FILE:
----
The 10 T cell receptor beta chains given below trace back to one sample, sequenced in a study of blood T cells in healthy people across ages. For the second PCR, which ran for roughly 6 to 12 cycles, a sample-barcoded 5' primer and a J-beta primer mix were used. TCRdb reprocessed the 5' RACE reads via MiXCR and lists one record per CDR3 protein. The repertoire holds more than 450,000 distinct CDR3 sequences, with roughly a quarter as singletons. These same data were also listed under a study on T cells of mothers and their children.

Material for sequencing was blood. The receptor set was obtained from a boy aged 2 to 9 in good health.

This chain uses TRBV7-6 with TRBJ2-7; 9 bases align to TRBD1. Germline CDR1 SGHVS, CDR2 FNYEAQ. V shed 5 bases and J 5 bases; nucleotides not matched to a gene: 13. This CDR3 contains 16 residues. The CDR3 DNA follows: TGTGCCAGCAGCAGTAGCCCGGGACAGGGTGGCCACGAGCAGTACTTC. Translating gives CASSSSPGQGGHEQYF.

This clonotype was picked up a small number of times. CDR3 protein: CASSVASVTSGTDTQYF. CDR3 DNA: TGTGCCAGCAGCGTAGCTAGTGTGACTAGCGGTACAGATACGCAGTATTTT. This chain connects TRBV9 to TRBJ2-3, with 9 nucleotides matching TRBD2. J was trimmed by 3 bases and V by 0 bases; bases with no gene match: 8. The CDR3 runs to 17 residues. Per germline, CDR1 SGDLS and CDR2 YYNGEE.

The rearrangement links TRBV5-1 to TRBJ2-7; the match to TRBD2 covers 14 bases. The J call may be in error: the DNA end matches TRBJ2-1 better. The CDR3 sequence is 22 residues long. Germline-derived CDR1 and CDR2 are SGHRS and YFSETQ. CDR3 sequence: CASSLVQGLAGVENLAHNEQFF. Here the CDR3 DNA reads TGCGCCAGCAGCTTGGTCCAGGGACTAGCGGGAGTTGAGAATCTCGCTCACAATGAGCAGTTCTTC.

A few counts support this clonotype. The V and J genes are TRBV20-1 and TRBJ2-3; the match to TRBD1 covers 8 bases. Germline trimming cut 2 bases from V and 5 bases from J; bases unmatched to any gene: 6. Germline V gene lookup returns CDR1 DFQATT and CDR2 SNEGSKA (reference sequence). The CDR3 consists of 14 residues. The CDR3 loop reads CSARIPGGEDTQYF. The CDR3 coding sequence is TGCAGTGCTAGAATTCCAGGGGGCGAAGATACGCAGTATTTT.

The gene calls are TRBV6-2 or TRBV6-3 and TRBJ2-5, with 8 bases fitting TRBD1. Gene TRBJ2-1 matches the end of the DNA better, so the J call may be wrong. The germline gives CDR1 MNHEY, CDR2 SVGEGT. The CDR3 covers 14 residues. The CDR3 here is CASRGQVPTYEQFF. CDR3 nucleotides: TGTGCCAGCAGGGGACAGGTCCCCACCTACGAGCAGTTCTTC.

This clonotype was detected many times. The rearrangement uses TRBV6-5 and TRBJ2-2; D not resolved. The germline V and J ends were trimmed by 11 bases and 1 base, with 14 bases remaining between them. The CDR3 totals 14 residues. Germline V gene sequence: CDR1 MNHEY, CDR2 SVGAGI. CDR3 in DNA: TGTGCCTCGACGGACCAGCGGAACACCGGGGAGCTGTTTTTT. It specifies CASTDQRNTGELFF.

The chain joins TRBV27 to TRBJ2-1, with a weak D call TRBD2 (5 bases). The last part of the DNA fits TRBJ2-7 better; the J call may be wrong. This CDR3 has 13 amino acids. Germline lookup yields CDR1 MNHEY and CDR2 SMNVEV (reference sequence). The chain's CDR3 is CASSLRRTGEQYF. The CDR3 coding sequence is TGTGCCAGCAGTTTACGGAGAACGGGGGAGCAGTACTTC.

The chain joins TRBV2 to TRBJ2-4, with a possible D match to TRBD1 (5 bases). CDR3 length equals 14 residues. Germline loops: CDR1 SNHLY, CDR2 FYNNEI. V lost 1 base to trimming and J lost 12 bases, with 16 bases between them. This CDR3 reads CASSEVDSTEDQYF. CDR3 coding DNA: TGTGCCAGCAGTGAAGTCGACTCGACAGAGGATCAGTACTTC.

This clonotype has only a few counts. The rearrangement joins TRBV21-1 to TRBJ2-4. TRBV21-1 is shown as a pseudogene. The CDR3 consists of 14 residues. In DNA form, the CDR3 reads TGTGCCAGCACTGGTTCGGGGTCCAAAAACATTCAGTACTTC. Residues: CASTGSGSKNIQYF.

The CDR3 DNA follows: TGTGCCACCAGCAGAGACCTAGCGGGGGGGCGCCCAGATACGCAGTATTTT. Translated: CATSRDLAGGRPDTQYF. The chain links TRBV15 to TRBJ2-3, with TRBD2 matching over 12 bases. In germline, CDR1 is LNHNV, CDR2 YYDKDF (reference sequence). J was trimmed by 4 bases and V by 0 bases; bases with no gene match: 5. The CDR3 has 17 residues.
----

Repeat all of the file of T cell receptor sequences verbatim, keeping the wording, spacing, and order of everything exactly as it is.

The 10 T cell receptor beta chains given below trace back to one sample, sequenced in a study of blood T cells in healthy people across ages. For the second PCR, which ran for roughly 6 to 12 cycles, a sample-barcoded 5' primer and a J-beta primer mix were used. TCRdb reprocessed the 5' RACE reads via MiXCR and lists one record per CDR3 protein. The repertoire holds more than 450,000 distinct CDR3 sequences, with roughly a quarter as singletons. These same data were also listed under a study on T cells of mothers and their children.

Material for sequencing was blood. The receptor set was obtained from a boy aged 2 to 9 in good health.

This chain uses TRBV7-6 with TRBJ2-7; 9 bases align to TRBD1. Germline CDR1 SGHVS, CDR2 FNYEAQ. V shed 5 bases and J 5 bases; nucleotides not matched to a gene: 13. This CDR3 contains 16 residues. The CDR3 DNA follows: TGTGCCAGCAGCAGTAGCCCGGGACAGGGTGGCCACGAGCAGTACTTC. Translating gives CASSSSPGQGGHEQYF.

This clonotype was picked up a small number of times. CDR3 protein: CASSVASVTSGTDTQYF. CDR3 DNA: TGTGCCAGCAGCGTAGCTAGTGTGACTAGCGGTACAGATACGCAGTATTTT. This chain connects TRBV9 to TRBJ2-3, with 9 nucleotides matching TRBD2. J was trimmed by 3 bases and V by 0 bases; bases with no gene match: 8. The CDR3 runs to 17 residues. Per germline, CDR1 SGDLS and CDR2 YYNGEE.

The rearrangement links TRBV5-1 to TRBJ2-7; the match to TRBD2 covers 14 bases. The J call may be in error: the DNA end matches TRBJ2-1 better. The CDR3 sequence is 22 residues long. Germline-derived CDR1 and CDR2 are SGHRS and YFSETQ. CDR3 sequence: CASSLVQGLAGVENLAHNEQFF. Here the CDR3 DNA reads TGCGCCAGCAGCTTGGTCCAGGGACTAGCGGGAGTTGAGAATCTCGCTCACAATGAGCAGTTCTTC.

A few counts support this clonotype. The V and J genes are TRBV20-1 and TRBJ2-3; the match to TRBD1 covers 8 bases. Germline trimming cut 2 bases from V and 5 bases from J; bases unmatched to any gene: 6. Germline V gene lookup returns CDR1 DFQATT and CDR2 SNEGSKA (reference sequence). The CDR3 consists of 14 residues. The CDR3 loop reads CSARIPGGEDTQYF. The CDR3 coding sequence is TGCAGTGCTAGAATTCCAGGGGGCGAAGATACGCAGTATTTT.

The gene calls are TRBV6-2 or TRBV6-3 and TRBJ2-5, with 8 bases fitting TRBD1. Gene TRBJ2-1 matches the end of the DNA better, so the J call may be wrong. The germline gives CDR1 MNHEY, CDR2 SVGEGT. The CDR3 covers 14 residues. The CDR3 here is CASRGQVPTYEQFF. CDR3 nucleotides: TGTGCCAGCAGGGGACAGGTCCCCACCTACGAGCAGTTCTTC.

This clonotype was detected many times. The rearrangement uses TRBV6-5 and TRBJ2-2; D not resolved. The germline V and J ends were trimmed by 11 bases and 1 base, with 14 bases remaining between them. The CDR3 totals 14 residues. Germline V gene sequence: CDR1 MNHEY, CDR2 SVGAGI. CDR3 in DNA: TGTGCCTCGACGGACCAGCGGAACACCGGGGAGCTGTTTTTT. It specifies CASTDQRNTGELFF.

The chain joins TRBV27 to TRBJ2-1, with a weak D call TRBD2 (5 bases). The last part of the DNA fits TRBJ2-7 better; the J call may be wrong. This CDR3 has 13 amino acids. Germline lookup yields CDR1 MNHEY and CDR2 SMNVEV (reference sequence). The chain's CDR3 is CASSLRRTGEQYF. The CDR3 coding sequence is TGTGCCAGCAGTTTACGGAGAACGGGGGAGCAGTACTTC.

The chain joins TRBV2 to TRBJ2-4, with a possible D match to TRBD1 (5 bases). CDR3 length equals 14 residues. Germline loops: CDR1 SNHLY, CDR2 FYNNEI. V lost 1 base to trimming and J lost 12 bases, with 16 bases between them. This CDR3 reads CASSEVDSTEDQYF. CDR3 coding DNA: TGTGCCAGCAGTGAAGTCGACTCGACAGAGGATCAGTACTTC.

This clonotype has only a few counts. The rearrangement joins TRBV21-1 to TRBJ2-4. TRBV21-1 is shown as a pseudogene. The CDR3 consists of 14 residues. In DNA form, the CDR3 reads TGTGCCAGCACTGGTTCGGGGTCCAAAAACATTCAGTACTTC. Residues: CASTGSGSKNIQYF.

The CDR3 DNA follows: TGTGCCACCAGCAGAGACCTAGCGGGGGGGCGCCCAGATACGCAGTATTTT. Translated: CATSRDLAGGRPDTQYF. The chain links TRBV15 to TRBJ2-3, with TRBD2 matching over 12 bases. In germline, CDR1 is LNHNV, CDR2 YYDKDF (reference sequence). J was trimmed by 4 bases and V by 0 bases; bases with no gene match: 5. The CDR3 has 17 residues.